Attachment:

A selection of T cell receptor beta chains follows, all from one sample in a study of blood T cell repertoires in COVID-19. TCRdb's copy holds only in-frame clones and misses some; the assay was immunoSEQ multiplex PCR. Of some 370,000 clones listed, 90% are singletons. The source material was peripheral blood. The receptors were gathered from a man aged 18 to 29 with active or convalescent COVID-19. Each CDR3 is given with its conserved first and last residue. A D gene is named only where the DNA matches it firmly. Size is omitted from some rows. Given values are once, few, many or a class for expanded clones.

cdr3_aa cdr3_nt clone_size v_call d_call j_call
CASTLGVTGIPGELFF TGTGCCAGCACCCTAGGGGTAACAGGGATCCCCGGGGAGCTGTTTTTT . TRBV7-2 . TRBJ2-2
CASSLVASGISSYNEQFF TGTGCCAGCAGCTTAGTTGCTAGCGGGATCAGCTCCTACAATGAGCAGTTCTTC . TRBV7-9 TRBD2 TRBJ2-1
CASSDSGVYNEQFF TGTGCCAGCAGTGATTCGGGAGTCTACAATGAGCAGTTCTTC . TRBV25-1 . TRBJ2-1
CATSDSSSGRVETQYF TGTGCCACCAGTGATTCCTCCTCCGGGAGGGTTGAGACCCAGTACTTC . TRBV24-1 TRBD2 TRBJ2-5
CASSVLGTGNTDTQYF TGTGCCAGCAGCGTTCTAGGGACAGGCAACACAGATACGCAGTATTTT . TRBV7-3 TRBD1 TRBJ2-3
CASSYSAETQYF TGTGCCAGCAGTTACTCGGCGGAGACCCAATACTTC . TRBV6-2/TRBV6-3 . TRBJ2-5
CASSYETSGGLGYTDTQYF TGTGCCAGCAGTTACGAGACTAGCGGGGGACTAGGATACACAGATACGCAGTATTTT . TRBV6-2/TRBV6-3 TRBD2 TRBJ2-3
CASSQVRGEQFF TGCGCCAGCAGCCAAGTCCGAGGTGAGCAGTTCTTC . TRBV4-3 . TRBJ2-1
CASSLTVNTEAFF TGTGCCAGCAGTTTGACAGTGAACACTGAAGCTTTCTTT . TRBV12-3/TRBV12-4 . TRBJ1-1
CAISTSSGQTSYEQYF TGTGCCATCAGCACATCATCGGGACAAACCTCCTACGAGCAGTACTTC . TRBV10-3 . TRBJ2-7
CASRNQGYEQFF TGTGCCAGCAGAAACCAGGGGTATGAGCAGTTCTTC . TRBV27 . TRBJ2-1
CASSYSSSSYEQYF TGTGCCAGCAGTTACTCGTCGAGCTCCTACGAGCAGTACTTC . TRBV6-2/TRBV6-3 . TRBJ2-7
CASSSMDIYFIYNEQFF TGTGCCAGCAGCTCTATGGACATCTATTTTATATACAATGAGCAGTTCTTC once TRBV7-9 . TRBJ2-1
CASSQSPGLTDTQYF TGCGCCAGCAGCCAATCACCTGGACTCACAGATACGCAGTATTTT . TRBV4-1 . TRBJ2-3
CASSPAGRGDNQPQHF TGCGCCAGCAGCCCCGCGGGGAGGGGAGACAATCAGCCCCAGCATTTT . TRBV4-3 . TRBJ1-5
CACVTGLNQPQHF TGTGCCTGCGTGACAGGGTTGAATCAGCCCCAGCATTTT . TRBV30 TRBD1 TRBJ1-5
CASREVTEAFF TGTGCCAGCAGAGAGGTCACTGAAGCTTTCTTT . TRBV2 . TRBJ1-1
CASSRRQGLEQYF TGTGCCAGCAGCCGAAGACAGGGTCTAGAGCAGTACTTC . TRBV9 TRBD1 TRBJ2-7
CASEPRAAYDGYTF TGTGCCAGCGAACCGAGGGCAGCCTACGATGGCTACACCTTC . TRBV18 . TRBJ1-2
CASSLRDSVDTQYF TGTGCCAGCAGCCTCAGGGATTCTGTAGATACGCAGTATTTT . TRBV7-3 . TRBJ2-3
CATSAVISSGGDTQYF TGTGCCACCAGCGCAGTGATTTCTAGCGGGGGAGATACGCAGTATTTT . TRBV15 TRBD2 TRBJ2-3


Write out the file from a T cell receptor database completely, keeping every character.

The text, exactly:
A selection of T cell receptor beta chains follows, all from one sample in a study of blood T cell repertoires in COVID-19. TCRdb's copy holds only in-frame clones and misses some; the assay was immunoSEQ multiplex PCR. Of some 370,000 clones listed, 90% are singletons. The source material was peripheral blood. The receptors were gathered from a man aged 18 to 29 with active or convalescent COVID-19. Each CDR3 is given with its conserved first and last residue. A D gene is named only where the DNA matches it firmly. Size is omitted from some rows. Given values are once, few, many or a class for expanded clones.

cdr3_aa cdr3_nt clone_size v_call d_call j_call
CASTLGVTGIPGELFF TGTGCCAGCACCCTAGGGGTAACAGGGATCCCCGGGGAGCTGTTTTTT . TRBV7-2 . TRBJ2-2
CASSLVASGISSYNEQFF TGTGCCAGCAGCTTAGTTGCTAGCGGGATCAGCTCCTACAATGAGCAGTTCTTC . TRBV7-9 TRBD2 TRBJ2-1
CASSDSGVYNEQFF TGTGCCAGCAGTGATTCGGGAGTCTACAATGAGCAGTTCTTC . TRBV25-1 . TRBJ2-1
CATSDSSSGRVETQYF TGTGCCACCAGTGATTCCTCCTCCGGGAGGGTTGAGACCCAGTACTTC . TRBV24-1 TRBD2 TRBJ2-5
CASSVLGTGNTDTQYF TGTGCCAGCAGCGTTCTAGGGACAGGCAACACAGATACGCAGTATTTT . TRBV7-3 TRBD1 TRBJ2-3
CASSYSAETQYF TGTGCCAGCAGTTACTCGGCGGAGACCCAATACTTC . TRBV6-2/TRBV6-3 . TRBJ2-5
CASSYETSGGLGYTDTQYF TGTGCCAGCAGTTACGAGACTAGCGGGGGACTAGGATACACAGATACGCAGTATTTT . TRBV6-2/TRBV6-3 TRBD2 TRBJ2-3
CASSQVRGEQFF TGCGCCAGCAGCCAAGTCCGAGGTGAGCAGTTCTTC . TRBV4-3 . TRBJ2-1
CASSLTVNTEAFF TGTGCCAGCAGTTTGACAGTGAACACTGAAGCTTTCTTT . TRBV12-3/TRBV12-4 . TRBJ1-1
CAISTSSGQTSYEQYF TGTGCCATCAGCACATCATCGGGACAAACCTCCTACGAGCAGTACTTC . TRBV10-3 . TRBJ2-7
CASRNQGYEQFF TGTGCCAGCAGAAACCAGGGGTATGAGCAGTTCTTC . TRBV27 . TRBJ2-1
CASSYSSSSYEQYF TGTGCCAGCAGTTACTCGTCGAGCTCCTACGAGCAGTACTTC . TRBV6-2/TRBV6-3 . TRBJ2-7
CASSSMDIYFIYNEQFF TGTGCCAGCAGCTCTATGGACATCTATTTTATATACAATGAGCAGTTCTTC once TRBV7-9 . TRBJ2-1
CASSQSPGLTDTQYF TGCGCCAGCAGCCAATCACCTGGACTCACAGATACGCAGTATTTT . TRBV4-1 . TRBJ2-3
CASSPAGRGDNQPQHF TGCGCCAGCAGCCCCGCGGGGAGGGGAGACAATCAGCCCCAGCATTTT . TRBV4-3 . TRBJ1-5
CACVTGLNQPQHF TGTGCCTGCGTGACAGGGTTGAATCAGCCCCAGCATTTT . TRBV30 TRBD1 TRBJ1-5
CASREVTEAFF TGTGCCAGCAGAGAGGTCACTGAAGCTTTCTTT . TRBV2 . TRBJ1-1
CASSRRQGLEQYF TGTGCCAGCAGCCGAAGACAGGGTCTAGAGCAGTACTTC . TRBV9 TRBD1 TRBJ2-7
CASEPRAAYDGYTF TGTGCCAGCGAACCGAGGGCAGCCTACGATGGCTACACCTTC . TRBV18 . TRBJ1-2
CASSLRDSVDTQYF TGTGCCAGCAGCCTCAGGGATTCTGTAGATACGCAGTATTTT . TRBV7-3 . TRBJ2-3
CATSAVISSGGDTQYF TGTGCCACCAGCGCAGTGATTTCTAGCGGGGGAGATACGCAGTATTTT . TRBV15 TRBD2 TRBJ2-3